General Electric bullish on the future of coal
Although the exodus from coal continues, one major company has reversed course and is turning back to coal. General Electric Co. (GE), one of the largest suppliers of power plant equipment in the world is showing signs of once again being bullish about coal.
The company recently doubled its fleet of large turbines in coal plants, to more than 1,500 world-wide, through its $10 billion acquisition of Alstom SA ’s power business last year and said it can now reap decades of profits from existing coal power plants, installing upgrades that will come in response to slowly tightening emissions rules and utilities’ desire to boost output.
The Wall Street Journal reported that GE executives say they are poised to build coal plants in developing economies, such as in India and across Southeast Asia, where demand for power is growing quickly and other sources of fuel are unavailable or too costly.
“We expect a quite-stable if not increasing amount of installations in coal,” said Andreas Lusch, the chief executive of GE’s steam-power-systems business, who came over to the company in the Alstom deal.
Even as natural gas and renewable energy chip away at coal’s leading market share, global electric production fueled by coal in 2040 is likely to be 23 percent higher than in 2012, the U.S. Energy Information Administration said this spring.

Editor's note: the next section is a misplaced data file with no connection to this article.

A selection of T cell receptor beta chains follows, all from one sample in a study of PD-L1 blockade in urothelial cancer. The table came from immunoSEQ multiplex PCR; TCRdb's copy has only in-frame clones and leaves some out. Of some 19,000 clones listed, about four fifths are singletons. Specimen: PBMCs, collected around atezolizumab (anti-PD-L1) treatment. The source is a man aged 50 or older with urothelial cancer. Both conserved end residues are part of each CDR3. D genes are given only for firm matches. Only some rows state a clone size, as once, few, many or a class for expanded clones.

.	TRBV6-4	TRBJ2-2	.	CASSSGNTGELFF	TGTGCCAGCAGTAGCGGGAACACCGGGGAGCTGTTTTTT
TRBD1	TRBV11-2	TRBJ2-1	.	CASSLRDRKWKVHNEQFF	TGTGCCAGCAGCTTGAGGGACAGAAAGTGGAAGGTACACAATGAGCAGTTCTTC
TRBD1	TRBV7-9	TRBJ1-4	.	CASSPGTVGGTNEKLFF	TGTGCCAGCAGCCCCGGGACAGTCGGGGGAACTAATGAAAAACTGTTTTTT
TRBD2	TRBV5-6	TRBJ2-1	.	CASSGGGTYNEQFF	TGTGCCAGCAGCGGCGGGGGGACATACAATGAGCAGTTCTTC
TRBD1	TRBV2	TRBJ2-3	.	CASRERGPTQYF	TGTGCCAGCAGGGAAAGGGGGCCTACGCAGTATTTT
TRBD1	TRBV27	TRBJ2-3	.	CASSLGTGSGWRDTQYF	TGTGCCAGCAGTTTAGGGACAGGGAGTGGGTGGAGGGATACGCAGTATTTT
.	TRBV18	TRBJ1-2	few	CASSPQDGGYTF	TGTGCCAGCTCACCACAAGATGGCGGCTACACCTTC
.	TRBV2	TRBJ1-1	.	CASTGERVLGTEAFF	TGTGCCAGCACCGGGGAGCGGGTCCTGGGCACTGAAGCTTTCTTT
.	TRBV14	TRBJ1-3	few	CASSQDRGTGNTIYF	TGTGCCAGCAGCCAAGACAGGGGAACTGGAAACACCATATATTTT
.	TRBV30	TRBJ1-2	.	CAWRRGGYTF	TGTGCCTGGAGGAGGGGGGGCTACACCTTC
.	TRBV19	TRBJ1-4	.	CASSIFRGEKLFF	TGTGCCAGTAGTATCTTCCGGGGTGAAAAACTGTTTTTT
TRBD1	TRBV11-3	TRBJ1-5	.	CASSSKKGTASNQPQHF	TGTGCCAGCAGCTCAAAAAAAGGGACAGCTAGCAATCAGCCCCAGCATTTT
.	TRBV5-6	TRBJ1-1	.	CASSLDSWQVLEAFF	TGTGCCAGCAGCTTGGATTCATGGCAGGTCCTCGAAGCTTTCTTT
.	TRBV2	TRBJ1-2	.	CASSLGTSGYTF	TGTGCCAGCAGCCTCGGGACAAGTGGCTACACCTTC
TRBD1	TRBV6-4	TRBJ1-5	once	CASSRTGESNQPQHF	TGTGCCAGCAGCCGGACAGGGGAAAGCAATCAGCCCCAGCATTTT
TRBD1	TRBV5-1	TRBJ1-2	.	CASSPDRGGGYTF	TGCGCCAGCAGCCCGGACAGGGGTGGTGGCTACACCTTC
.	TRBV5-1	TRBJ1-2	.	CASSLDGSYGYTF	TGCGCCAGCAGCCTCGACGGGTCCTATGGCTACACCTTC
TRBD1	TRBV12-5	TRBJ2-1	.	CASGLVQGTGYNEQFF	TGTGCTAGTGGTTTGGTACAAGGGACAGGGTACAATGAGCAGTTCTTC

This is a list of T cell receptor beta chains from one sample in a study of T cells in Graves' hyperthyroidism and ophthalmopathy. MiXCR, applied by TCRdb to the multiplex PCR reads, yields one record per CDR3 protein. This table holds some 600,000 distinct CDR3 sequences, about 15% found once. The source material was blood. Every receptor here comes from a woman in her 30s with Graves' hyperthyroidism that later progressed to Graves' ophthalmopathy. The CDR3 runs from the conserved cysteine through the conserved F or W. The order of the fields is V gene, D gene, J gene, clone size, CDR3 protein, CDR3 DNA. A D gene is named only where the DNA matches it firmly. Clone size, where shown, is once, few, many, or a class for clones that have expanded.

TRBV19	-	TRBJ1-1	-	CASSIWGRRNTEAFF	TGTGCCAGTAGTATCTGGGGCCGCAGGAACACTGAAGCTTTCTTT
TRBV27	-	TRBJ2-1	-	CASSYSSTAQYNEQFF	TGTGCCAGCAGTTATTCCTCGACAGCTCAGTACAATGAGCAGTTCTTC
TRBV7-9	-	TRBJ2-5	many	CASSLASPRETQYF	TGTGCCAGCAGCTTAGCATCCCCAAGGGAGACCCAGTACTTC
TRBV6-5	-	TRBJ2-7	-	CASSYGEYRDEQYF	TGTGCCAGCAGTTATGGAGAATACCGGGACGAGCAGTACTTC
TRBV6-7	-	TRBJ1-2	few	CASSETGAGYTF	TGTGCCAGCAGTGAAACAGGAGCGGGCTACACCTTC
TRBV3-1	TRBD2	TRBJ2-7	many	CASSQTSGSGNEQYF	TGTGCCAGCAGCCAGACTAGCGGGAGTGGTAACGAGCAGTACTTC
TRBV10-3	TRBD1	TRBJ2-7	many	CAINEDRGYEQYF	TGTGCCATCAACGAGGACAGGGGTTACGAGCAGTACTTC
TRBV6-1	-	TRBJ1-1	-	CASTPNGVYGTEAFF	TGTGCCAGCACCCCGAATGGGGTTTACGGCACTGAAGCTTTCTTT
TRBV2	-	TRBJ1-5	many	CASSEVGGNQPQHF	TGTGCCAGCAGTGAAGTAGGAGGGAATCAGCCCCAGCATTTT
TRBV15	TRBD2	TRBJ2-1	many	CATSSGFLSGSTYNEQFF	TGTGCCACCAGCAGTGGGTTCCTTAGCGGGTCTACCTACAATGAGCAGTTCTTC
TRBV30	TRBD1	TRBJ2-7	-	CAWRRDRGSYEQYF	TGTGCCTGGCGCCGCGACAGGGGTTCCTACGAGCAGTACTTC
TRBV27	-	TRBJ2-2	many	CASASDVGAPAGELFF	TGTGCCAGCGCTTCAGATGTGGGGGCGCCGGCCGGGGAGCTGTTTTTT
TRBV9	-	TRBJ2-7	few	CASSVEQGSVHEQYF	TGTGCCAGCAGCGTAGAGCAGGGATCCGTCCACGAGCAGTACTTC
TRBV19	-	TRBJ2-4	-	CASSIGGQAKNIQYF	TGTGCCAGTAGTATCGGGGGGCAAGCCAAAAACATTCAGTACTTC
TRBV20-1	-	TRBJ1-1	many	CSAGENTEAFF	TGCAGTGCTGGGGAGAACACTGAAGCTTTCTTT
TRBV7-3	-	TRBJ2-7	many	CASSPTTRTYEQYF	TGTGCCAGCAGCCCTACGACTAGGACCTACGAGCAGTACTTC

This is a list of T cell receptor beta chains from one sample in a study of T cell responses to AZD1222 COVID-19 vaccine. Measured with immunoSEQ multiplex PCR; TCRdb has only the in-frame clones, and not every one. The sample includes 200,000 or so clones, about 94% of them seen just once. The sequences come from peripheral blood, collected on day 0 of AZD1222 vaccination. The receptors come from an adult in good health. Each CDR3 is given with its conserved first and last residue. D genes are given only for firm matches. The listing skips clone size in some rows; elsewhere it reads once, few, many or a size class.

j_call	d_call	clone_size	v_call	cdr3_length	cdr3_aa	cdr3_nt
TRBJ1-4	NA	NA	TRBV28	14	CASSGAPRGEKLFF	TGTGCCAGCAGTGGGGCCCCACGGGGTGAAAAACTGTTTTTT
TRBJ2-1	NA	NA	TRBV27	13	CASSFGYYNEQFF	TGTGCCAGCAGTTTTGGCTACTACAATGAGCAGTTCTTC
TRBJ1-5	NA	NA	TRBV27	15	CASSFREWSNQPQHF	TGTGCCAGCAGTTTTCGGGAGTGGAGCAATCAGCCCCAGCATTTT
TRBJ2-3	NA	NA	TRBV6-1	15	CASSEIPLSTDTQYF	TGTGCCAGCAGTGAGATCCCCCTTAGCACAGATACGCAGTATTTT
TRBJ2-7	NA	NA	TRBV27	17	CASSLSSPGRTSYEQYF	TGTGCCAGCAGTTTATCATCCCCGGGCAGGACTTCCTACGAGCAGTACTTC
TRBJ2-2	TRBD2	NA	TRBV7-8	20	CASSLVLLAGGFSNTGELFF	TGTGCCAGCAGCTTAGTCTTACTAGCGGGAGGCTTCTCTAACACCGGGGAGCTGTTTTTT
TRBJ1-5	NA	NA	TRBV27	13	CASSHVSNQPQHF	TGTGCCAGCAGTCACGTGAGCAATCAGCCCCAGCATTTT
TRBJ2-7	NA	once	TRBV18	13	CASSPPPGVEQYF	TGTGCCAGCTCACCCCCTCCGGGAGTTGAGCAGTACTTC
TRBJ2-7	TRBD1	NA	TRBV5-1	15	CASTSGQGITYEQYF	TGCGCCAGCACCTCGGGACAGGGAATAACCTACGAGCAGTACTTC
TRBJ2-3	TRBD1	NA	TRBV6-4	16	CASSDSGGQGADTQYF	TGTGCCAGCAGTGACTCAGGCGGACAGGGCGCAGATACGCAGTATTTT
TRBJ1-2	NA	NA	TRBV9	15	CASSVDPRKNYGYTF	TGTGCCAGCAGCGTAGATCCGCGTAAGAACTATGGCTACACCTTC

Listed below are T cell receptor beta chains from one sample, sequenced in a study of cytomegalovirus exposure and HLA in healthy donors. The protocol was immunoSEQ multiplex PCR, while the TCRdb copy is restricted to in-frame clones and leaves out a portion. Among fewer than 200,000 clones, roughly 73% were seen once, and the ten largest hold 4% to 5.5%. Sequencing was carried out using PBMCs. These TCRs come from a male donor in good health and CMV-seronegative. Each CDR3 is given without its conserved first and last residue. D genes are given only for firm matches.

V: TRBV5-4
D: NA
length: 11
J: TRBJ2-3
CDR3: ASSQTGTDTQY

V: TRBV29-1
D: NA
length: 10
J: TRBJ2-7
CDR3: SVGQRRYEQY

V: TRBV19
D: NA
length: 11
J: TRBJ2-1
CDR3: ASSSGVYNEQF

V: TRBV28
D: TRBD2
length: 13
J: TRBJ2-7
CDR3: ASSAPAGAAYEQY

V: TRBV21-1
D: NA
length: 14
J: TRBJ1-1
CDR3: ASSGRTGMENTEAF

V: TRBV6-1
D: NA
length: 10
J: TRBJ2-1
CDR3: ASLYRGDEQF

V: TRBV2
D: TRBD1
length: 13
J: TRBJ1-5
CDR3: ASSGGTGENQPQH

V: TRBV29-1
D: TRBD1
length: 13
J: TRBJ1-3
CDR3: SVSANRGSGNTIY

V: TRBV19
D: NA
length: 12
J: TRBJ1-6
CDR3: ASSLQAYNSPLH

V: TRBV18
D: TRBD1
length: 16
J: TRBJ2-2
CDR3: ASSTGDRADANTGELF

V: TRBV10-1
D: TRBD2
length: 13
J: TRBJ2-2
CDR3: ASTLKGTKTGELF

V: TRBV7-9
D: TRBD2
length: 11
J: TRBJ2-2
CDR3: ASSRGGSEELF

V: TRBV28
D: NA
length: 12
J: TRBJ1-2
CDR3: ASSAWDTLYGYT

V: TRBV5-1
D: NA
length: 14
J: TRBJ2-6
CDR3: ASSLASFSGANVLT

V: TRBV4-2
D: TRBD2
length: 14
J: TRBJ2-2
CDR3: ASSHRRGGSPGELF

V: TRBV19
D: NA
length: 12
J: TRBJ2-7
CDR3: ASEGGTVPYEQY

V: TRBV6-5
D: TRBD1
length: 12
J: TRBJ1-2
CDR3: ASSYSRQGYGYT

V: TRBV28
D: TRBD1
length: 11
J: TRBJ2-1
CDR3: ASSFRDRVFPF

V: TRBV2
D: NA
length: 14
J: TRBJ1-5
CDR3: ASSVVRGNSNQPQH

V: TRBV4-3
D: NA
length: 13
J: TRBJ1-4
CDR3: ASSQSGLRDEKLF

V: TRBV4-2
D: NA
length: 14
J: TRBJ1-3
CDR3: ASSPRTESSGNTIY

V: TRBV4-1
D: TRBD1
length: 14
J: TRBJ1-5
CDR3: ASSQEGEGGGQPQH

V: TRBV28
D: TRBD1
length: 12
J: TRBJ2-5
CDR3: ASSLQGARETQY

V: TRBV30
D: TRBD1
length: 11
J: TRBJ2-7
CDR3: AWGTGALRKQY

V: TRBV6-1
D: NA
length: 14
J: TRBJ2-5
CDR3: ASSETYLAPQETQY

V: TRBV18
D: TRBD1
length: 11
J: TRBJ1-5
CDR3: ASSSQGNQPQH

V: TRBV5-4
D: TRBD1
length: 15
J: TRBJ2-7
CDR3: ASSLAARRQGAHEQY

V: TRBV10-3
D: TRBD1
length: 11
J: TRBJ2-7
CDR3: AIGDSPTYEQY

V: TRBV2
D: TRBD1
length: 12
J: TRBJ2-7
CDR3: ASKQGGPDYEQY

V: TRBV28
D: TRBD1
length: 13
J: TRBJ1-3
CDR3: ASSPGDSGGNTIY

Two-thirds of the growth in coal-fired power generation would come from new units going online in India and China alone, even as coal use declines in the U.S. and Europe, the EIA said.
For years, GE assured investors that coal was on its way out and that they should focus on what the company called an “Age of Gas” powered by its heavy-duty gas turbines.
GE executives now say they are simply following demand as millions of people in India and other markets gain access to dependable electricity, in some cases for the first time. “They are as hungry for energy as we were probably 40 or 50 years ago, and do not have this mind-set to say we want everything to be renewable,” Lusch said. “First they want power.”
GE Power is the conglomerate’s second-largest segment, after its jet-engine business, with $21.49 billion in revenue in 2015, or 20% of GE’s total industrial sales.
Much of GE’s projected growth from coal will come from upgrading existing coal plants, including in the U.S. and Europe, which lag behind natural gas in efficiency but are too vital to the power grid to retire—and too expensive to change out for gas turbines.
“We’re extending investment in lifespan,” said Ganesh Bell, the chief digital officer for GE’s power division. GE says a single percentage-point increase in the efficiency of a coal plant—such as those it says it can provide through improved software — can mean $20 million in added value over 10 years. GE also says its software upgrades can cut carbon-dioxide emissions by 3 percent, potentially critical improvements for countries seeking to meet new emissions targets while still running coal plants to provide much of their electricity.
Keeping Alstom’s coal-turbine factories humming over the next several years will be vital to achieving GE’s roughly $3 billion in projected cost savings, he said. The coal market doesn’t need to grow for GE to reap those benefits, he added: “The reality is, gas hasn’t grown much either.”